Why savings rates may soon return to rates above inflation

Read Pete’s blog post on Save our Savers on the impact of the ending of the Funding for Lending Scheme. (Original text repeated in full below).

saveoursavers 28 Nov 13

The best bit of news for the UK since the Olympics

The end of Funding for Lending heralds higher savings rates

The announcement this morning by Bank of England to end the Funding for Lending scheme early for mortgage lending is the first bit of good news for savers in over a year. It heralds the possibility of a return to higher savings rates and ones that might approach that of the level of inflation.

In the weeks building up to the Olympics in July 2012, the government announced a scheme that was to inflict misery on millions of UK savers. Brought out in the wake of the euro crisis, it was a desperate attempt to stimulate bank lending and kick start the economy by helping to revive the housing market. To some extent, it has been very successful in its primary objective – in fact so successful that there is talk of the housing market overheating in some parts of the country. This was the reason for its premature withdrawal by Mark Carney today.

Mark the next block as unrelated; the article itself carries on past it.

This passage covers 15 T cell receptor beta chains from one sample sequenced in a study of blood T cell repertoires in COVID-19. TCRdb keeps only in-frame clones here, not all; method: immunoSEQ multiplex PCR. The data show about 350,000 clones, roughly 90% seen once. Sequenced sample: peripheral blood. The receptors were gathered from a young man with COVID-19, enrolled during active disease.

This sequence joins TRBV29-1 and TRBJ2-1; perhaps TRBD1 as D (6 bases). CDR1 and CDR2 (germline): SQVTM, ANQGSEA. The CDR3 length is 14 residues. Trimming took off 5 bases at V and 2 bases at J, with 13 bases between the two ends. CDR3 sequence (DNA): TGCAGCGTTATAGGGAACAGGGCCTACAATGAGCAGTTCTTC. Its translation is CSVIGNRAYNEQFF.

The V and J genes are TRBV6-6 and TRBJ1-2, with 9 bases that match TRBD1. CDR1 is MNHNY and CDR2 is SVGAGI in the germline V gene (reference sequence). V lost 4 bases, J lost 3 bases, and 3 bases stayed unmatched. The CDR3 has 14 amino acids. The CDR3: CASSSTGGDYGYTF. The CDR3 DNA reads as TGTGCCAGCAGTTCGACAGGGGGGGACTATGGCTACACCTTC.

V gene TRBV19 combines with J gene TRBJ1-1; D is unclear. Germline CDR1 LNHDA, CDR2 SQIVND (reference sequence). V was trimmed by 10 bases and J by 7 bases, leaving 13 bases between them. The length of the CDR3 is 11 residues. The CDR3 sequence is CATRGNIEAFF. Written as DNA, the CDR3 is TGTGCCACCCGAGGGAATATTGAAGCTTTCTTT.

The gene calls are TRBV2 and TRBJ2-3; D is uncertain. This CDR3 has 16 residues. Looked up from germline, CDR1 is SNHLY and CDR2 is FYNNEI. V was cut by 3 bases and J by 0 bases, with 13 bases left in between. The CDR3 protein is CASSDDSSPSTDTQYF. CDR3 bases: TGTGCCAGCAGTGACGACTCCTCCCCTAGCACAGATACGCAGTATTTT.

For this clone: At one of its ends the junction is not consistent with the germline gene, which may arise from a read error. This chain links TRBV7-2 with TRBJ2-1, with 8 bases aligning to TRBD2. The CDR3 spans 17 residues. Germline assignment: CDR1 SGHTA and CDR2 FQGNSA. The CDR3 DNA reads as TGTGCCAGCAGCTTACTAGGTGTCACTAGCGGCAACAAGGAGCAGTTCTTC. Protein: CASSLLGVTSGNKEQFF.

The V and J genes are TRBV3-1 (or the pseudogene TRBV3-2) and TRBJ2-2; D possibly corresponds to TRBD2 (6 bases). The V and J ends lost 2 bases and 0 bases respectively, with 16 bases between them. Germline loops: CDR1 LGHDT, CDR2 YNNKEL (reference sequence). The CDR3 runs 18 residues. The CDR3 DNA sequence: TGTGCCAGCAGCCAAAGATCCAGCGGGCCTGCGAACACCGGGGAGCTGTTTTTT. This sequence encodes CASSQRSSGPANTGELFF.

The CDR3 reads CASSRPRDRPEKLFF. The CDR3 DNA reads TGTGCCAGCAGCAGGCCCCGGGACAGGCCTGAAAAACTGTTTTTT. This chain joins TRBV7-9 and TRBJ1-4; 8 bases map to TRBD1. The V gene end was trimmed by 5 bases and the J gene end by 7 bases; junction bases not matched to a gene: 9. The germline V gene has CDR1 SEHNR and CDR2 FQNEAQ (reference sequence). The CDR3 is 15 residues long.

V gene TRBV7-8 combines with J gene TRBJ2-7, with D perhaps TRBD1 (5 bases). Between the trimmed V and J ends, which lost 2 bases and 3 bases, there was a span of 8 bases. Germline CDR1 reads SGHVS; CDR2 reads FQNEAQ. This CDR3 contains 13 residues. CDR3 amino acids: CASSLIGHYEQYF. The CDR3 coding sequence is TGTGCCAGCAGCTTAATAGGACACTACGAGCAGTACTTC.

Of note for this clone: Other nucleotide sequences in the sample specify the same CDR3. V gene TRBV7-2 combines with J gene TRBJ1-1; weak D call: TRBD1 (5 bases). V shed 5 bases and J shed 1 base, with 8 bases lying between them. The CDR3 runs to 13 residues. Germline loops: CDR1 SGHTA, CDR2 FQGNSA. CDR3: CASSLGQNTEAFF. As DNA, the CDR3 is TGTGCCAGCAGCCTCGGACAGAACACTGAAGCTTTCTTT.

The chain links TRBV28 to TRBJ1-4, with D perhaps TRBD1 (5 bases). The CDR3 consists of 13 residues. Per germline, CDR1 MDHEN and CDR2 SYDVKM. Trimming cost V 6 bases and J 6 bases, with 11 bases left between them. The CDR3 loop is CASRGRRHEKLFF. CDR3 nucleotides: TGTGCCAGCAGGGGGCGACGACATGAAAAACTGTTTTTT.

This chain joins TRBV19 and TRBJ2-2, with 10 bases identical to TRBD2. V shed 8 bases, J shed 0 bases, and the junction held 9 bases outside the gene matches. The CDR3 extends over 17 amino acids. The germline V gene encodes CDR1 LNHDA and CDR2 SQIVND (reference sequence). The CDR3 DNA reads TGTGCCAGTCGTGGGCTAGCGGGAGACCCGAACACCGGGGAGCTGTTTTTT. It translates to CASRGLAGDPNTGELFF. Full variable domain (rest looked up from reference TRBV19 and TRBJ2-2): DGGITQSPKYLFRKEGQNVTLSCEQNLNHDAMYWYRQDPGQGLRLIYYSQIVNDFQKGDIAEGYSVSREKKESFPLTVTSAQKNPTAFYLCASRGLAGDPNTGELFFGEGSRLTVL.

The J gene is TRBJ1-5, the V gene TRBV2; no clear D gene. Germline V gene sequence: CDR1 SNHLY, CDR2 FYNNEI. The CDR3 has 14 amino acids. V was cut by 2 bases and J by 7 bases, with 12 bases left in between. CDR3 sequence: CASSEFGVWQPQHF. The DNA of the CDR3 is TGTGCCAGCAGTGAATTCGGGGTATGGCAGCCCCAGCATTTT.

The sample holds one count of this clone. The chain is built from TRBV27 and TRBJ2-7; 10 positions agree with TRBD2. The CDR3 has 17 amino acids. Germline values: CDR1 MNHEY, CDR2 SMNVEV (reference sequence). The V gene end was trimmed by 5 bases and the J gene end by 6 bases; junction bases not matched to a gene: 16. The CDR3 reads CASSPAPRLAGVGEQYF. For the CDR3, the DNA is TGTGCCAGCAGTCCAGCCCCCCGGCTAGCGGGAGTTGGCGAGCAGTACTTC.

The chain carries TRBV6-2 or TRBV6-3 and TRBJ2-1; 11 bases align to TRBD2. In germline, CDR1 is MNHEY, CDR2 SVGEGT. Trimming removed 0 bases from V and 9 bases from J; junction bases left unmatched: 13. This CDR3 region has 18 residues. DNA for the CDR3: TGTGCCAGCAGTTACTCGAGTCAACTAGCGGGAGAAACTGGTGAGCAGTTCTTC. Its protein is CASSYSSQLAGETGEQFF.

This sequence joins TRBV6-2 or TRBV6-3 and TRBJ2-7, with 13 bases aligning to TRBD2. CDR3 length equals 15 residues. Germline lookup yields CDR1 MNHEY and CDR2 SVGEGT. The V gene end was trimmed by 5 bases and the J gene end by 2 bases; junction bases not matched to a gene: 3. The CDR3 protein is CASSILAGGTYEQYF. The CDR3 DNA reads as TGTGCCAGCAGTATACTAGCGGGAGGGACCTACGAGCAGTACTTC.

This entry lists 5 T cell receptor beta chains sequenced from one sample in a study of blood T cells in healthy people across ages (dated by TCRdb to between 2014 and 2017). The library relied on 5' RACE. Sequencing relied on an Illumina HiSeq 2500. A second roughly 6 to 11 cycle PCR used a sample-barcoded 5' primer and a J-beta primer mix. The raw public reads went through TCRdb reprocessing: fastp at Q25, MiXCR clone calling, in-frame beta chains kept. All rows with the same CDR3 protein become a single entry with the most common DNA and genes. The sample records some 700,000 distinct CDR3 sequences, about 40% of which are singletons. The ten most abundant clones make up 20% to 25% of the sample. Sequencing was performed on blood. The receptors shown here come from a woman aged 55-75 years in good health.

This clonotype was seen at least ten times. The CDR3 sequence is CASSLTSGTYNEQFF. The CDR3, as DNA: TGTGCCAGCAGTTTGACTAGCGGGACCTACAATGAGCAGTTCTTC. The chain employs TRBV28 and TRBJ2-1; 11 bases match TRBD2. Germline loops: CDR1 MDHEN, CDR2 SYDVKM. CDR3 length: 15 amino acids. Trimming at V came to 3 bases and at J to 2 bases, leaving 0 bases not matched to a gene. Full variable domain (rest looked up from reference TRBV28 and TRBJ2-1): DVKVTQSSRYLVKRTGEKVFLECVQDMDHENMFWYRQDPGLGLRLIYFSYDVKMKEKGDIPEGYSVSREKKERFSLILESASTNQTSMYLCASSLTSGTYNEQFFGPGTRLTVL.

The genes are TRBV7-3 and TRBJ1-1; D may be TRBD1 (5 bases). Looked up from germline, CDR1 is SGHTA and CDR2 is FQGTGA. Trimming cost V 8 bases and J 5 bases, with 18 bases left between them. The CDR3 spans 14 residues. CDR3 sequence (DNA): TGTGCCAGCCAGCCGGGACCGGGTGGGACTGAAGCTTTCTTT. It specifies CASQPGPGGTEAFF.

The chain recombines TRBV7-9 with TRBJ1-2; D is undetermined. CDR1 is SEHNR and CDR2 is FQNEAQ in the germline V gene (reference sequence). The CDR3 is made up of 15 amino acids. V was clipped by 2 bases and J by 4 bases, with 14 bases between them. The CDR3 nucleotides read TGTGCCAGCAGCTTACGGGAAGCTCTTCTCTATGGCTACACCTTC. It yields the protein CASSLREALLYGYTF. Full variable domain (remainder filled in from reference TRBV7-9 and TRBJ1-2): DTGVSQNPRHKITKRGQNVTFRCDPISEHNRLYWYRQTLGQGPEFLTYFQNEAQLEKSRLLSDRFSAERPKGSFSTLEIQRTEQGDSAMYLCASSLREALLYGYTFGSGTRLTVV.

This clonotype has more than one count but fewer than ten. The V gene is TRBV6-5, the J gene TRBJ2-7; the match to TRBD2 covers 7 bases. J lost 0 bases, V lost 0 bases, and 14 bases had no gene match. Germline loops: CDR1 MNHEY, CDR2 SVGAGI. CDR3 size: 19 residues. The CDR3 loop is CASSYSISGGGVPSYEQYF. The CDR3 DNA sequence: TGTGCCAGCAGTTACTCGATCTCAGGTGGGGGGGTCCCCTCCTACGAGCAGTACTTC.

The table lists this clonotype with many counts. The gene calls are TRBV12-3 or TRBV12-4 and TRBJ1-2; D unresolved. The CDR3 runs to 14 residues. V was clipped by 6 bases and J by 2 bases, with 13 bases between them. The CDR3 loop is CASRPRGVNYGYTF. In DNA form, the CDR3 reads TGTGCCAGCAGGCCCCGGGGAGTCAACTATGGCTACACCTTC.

But the UK’s savers are still living with the effects of the ‘law of unintended consequences’. What Funding for Lending allowed banks and building societies to do was to borrow money directly from the Bank of England at near zero rates. They soon realised that there was no need to compete for savers money anymore. Therefore since summer 2012, savers rates have been continually declining.

As the chart below illustrates, average variable cash ISA rates have halved from 2.6% in July 2012 to 1.26% in September 2013. Even those prepared to lock up their savings for two years are only receiving rates just over 2%, which after tax is substantially below the rate of inflation.

Funding for lending effect

Data source: Building Society Association – Variable cash ISA rates inc bonus

So now that the end of scheme has been announced, will rates soon return to previous levels? The likely answer is unfortunately no, as the effects of the scheme will be felt for a long time yet.  Banks will still have funds on their books from the scheme that they have yet to allocate and so the need to tempt depositors back again will only gradually return.

However I suspect savings rates will start to increase over 2014. Moreover I may go so far as to predict that just before the election in May 2015, we’ll finally see inflation matching rates again.  In order to win the next election, it is going to be key for the Collation that the savers of this nation return to a bit of that feel-good factor we had during the Olympics.

 

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